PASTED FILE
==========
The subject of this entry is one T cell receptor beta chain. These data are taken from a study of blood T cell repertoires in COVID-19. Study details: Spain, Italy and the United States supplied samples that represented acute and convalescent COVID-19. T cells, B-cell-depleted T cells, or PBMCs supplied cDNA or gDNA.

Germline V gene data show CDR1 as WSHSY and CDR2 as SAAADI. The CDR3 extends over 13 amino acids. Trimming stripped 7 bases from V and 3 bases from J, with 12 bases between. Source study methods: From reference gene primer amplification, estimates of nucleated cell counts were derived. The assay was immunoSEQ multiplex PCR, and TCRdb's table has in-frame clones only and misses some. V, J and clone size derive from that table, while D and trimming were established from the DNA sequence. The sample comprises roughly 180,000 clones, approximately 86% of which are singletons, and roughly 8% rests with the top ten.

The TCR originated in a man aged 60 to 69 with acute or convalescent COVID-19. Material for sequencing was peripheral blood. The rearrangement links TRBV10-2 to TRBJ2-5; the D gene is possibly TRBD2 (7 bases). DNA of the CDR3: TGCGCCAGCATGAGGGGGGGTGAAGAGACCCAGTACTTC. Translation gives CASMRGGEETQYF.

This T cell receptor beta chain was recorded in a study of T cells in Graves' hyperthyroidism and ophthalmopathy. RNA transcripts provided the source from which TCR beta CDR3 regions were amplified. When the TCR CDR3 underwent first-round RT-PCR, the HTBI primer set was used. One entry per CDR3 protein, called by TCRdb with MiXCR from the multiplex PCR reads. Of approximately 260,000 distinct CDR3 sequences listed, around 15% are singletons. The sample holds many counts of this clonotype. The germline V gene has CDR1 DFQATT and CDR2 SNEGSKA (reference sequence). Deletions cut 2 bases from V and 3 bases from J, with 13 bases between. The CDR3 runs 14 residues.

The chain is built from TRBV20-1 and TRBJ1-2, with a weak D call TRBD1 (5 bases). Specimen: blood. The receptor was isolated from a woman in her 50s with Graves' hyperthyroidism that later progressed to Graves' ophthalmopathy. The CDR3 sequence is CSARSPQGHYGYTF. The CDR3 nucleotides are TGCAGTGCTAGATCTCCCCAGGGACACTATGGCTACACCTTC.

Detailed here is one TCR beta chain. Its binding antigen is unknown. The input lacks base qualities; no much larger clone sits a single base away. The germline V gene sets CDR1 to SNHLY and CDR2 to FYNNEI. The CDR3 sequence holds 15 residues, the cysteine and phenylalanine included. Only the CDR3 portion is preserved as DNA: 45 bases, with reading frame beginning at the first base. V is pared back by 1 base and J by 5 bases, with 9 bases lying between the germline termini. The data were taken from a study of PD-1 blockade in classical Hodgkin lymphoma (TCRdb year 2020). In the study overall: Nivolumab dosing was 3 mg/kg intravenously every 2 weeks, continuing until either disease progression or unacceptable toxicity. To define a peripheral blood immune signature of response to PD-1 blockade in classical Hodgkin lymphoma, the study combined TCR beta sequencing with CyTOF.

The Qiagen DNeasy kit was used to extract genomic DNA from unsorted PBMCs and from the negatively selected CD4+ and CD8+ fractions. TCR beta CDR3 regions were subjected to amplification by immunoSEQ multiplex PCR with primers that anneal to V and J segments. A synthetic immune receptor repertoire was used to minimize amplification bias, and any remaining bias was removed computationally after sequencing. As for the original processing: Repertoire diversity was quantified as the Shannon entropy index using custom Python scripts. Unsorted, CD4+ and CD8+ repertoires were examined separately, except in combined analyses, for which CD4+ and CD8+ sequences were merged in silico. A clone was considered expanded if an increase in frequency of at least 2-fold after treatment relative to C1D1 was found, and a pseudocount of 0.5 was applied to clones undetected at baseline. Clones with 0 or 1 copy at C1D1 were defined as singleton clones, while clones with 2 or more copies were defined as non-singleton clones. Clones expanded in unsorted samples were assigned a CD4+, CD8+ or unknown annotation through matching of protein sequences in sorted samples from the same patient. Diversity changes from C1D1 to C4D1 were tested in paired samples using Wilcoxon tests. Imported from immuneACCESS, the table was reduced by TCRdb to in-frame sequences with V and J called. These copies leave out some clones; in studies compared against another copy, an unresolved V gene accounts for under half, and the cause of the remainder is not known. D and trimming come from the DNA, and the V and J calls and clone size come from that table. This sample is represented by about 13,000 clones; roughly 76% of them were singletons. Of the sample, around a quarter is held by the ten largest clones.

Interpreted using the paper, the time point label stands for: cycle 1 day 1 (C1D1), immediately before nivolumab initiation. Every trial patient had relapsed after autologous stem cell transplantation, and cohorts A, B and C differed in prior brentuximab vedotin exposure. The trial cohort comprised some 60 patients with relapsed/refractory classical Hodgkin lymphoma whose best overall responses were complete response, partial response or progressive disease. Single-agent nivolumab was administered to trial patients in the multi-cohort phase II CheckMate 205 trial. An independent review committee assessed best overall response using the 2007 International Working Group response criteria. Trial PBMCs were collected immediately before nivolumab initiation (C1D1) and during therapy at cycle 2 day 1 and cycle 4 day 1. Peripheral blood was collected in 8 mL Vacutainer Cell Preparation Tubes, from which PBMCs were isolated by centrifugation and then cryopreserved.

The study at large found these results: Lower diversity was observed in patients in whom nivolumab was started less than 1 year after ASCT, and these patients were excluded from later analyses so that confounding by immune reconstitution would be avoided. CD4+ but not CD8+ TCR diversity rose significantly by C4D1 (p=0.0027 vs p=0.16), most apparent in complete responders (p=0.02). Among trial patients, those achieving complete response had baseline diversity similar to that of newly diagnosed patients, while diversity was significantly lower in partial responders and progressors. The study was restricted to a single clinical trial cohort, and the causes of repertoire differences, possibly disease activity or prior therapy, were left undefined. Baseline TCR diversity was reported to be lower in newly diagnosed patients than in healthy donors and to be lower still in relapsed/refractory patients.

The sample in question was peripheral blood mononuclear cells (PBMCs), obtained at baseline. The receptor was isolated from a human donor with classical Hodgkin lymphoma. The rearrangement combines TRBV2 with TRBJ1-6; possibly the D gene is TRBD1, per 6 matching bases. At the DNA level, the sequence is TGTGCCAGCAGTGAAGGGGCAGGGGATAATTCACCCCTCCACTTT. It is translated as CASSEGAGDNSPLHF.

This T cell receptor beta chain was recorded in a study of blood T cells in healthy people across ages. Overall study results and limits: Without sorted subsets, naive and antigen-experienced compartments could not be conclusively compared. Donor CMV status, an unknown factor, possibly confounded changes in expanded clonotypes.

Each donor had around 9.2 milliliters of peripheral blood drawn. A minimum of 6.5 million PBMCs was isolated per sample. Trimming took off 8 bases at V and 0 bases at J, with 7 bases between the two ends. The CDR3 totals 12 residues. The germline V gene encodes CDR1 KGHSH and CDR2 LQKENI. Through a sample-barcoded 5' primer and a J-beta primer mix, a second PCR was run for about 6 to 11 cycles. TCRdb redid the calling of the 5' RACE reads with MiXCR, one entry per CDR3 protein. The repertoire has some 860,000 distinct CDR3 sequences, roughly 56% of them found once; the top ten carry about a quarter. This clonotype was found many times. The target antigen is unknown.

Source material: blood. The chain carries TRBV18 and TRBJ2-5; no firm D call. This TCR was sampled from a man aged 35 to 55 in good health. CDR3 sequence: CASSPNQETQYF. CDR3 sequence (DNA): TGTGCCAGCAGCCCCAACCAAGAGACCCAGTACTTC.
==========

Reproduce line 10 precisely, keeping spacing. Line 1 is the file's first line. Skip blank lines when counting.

The sample in question was peripheral blood mononuclear cells (PBMCs), obtained at baseline. The receptor was isolated from a human donor with classical Hodgkin lymphoma. The rearrangement combines TRBV2 with TRBJ1-6; possibly the D gene is TRBD1, per 6 matching bases. At the DNA level, the sequence is TGTGCCAGCAGTGAAGGGGCAGGGGATAATTCACCCCTCCACTTT. It is translated as CASSEGAGDNSPLHF.